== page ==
The Scientist: Ontology #2
The Scientist: On winding down
The Scientist: On the weekend
The Scientist: On small victories
The Scientist: On the nature of networking: reprise
The Scientist: Grey Council
The Scientist: On interfaces
The Scientist: Coincidental Chemistry
The Scientist: On the Future
The Scientist: The year of living dangerously–Part 1
The Scientist: The year of living dangerously–Part 2
The Scientist: The year of living dangerously–Finale
The Scientist: What I want to do when I grow up
The Scientist: Inspiration
The Scientist: In which I watch the Watchmen, and land a new job
Song for jasmine: Charles Darwin’s first theory of evolution
Stripped Science: The right pairing (comic strip)
Suppertime Sonnets: In Which I Celebrate A Certain Member of the Lycaenidae Family (poem)
Ways.org: The journal scope in focus — putting scholarly communication in context
Why Science: Beautiful and essential

The Open Laboratory 2009 – the excitement begins!

scicurious rat.jpgNow that the Open Lab 2008 is done and up for sale, it’s time to turn our sights towards the next year.
If you read the comments on Sci’s post and my post (as well as some chatter I picked up on Twitter/Facebook/FriendFeed and privately), the pick for the 2009 editor is a Big Hit! I am truly looking forward to the year of collaboration with SciCurious on the next edition of the anthology.
But, as you know, the anthology is a collaborative project of the entire science blogosphere. Thus, we need to get started! That means YOU!
First, you need to go into your blog’s archives and look at your posts since December 1st 2008. Pick one or two or several that you think are the best, that you like the most, that you think are the easiest to transform from the online medium to the print medium (e.g., those not too heavily dependent on multimedia, videos, podcasts, copyrighted images, lots of links, etc.). Choose essays, poems, cartoons, comic strips, original art. Then submit that using this submission form. That is the only way to submit entries for the next year – posting comments here or blogging about it does not work.
Once you are done with your own archives (and yes, start with your own as nobody knows your stuff as well as you do, or understands which posts are you most proud of – or least embarassed of – than you do), move on to other blogs, your favourite reads, hopefully including as many as possible new and not-as-well-known blogs in that number. Pick some of their posts and submit them as well.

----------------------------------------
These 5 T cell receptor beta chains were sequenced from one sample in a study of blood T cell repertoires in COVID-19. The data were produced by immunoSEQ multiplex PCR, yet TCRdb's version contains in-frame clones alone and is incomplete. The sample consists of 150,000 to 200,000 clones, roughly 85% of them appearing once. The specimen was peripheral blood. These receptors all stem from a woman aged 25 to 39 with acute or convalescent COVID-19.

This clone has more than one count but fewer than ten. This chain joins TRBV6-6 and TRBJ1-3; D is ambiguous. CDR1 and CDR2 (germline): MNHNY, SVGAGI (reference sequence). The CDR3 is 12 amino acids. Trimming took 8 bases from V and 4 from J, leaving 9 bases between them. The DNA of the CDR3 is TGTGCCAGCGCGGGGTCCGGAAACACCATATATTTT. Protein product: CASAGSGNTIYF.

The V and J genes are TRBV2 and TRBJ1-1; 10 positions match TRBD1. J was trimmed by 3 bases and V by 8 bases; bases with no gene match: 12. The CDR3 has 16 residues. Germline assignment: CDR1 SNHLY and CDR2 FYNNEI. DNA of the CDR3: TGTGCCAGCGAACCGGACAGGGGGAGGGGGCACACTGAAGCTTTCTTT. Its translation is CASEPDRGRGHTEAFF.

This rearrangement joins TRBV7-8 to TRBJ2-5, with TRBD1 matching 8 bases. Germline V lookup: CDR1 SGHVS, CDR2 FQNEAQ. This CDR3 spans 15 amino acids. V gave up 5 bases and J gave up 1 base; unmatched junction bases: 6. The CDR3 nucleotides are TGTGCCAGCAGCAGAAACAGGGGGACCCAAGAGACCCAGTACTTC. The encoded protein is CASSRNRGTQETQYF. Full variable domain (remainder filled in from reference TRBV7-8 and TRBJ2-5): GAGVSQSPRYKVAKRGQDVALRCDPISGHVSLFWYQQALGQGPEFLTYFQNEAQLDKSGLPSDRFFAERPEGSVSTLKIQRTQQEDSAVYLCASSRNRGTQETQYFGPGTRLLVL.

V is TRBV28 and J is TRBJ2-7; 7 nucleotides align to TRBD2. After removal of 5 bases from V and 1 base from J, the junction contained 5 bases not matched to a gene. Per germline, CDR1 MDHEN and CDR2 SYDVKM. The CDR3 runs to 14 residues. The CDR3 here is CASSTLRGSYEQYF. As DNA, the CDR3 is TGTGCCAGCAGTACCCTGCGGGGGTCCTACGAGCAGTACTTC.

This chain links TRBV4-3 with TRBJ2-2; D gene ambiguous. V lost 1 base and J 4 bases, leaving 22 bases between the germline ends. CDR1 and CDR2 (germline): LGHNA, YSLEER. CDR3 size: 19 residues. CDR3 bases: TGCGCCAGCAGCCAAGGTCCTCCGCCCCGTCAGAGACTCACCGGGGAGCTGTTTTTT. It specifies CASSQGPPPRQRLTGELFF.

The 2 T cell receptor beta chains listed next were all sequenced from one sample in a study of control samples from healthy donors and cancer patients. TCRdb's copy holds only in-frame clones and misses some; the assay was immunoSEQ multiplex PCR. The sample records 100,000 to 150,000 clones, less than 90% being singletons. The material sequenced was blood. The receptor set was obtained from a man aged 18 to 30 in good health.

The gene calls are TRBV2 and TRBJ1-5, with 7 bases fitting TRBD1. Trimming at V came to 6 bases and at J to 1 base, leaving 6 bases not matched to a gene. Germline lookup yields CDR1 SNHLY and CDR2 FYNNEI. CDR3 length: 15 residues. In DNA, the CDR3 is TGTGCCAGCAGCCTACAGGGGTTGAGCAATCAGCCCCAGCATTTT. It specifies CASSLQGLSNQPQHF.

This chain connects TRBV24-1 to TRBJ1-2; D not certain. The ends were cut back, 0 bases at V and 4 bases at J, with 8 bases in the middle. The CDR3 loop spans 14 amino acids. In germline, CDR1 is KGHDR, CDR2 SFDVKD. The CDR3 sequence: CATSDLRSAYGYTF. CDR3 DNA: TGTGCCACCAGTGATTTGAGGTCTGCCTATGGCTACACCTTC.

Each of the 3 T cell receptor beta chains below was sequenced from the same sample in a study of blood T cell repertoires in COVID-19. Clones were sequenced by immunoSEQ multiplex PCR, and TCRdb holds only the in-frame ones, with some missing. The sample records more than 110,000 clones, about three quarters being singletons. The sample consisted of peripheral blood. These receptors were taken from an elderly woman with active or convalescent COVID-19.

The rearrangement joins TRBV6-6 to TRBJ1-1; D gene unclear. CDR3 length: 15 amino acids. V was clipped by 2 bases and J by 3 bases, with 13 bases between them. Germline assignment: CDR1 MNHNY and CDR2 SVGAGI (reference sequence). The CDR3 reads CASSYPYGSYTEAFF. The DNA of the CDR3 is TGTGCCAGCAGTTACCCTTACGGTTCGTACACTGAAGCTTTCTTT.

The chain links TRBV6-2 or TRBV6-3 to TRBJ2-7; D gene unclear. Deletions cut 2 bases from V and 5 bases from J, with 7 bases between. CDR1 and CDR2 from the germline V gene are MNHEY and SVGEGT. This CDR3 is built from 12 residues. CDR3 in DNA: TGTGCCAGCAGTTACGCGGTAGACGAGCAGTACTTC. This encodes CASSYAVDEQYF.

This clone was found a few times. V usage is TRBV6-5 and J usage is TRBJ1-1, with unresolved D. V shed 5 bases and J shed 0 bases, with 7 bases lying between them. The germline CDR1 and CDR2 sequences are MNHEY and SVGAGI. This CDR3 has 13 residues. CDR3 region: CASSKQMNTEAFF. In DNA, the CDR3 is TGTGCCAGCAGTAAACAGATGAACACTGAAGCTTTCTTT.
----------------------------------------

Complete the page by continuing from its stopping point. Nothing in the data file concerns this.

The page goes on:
Then, spread the word around the Web about this – point people to the submission form from wherever you think is appropriate: your blog, twitter, Facebook, various forums, etc. Let other science bloggers know about this – more the merrier.
I’d also like for someone to volunteer to design buttons (and provide easy-to-copy-and-paste codes) for submitting entries, something that people can put on sidebars of their blogs to always have handy throughout the year. Contact me if you want to do that.
As I did the previous three years, I will occasionally post the links to entries submitted so far, to avoid too many duplicates as well as to give you ideas and motivation to find and submit more stuff. I will start today as we already have these seven entries:
Highly Allochthonous: Is the Earth’s magnetic field about to flip?
Expression Patterns: A Squishy Topic
Prerogative of Harlots: He Blinded Me With Science
Masks of Eris: Mathematics instruction as a fish
Stripped Science: The right pairing (comic strip)
Island of Doubt: Sea level rise a red herring?
Biochemical Soul: Darwin and the Heart of Evolution
————–
Now it’s your turn – here again is the submission form.
————–
Update: More entries have just come in:
Coyote Crossing: Spermophilus
Neurotopia: The Value of Stupidity: are we doing it right?
Mind the Gap: In which I ponder economies of scale
Neurophilosophy: Amnesia in the movies
Neurophilosophy: Brain & behaviour of dinosaurs
Song for jasmine: Charles Darwin’s first theory of evolution

Announcing the Guest Editor for The Open Laboratory 2009! Envelope, please….

It is:
SciCurious!

The Open Laboratory 2008….and 2009?

The Lulu.com page has already been viewed 1160 times, 30 blogs linked to it so far (see the bottom of the announcement post for the list), a very nice number of books (not tellin’, sorry) has already been sold, and review copies are on their way to American Scientist, The New Scientist and Seed (I am also expecting a call from Nature as they reviewed the previous two anthologies as well).
The book was the homepage Buzz on Scienceblogs.com the other day – see this for photographic evidence. And the Discover Magazine highlighted it in their March issue – see this.
The guest editor for 2009 will be announced next week so check back here in a few days.
In the meantime, start parsing through your blog archives since December 1st 2008 and start picking your best posts for the next anthology. You can now start submitting your entries via this submission form.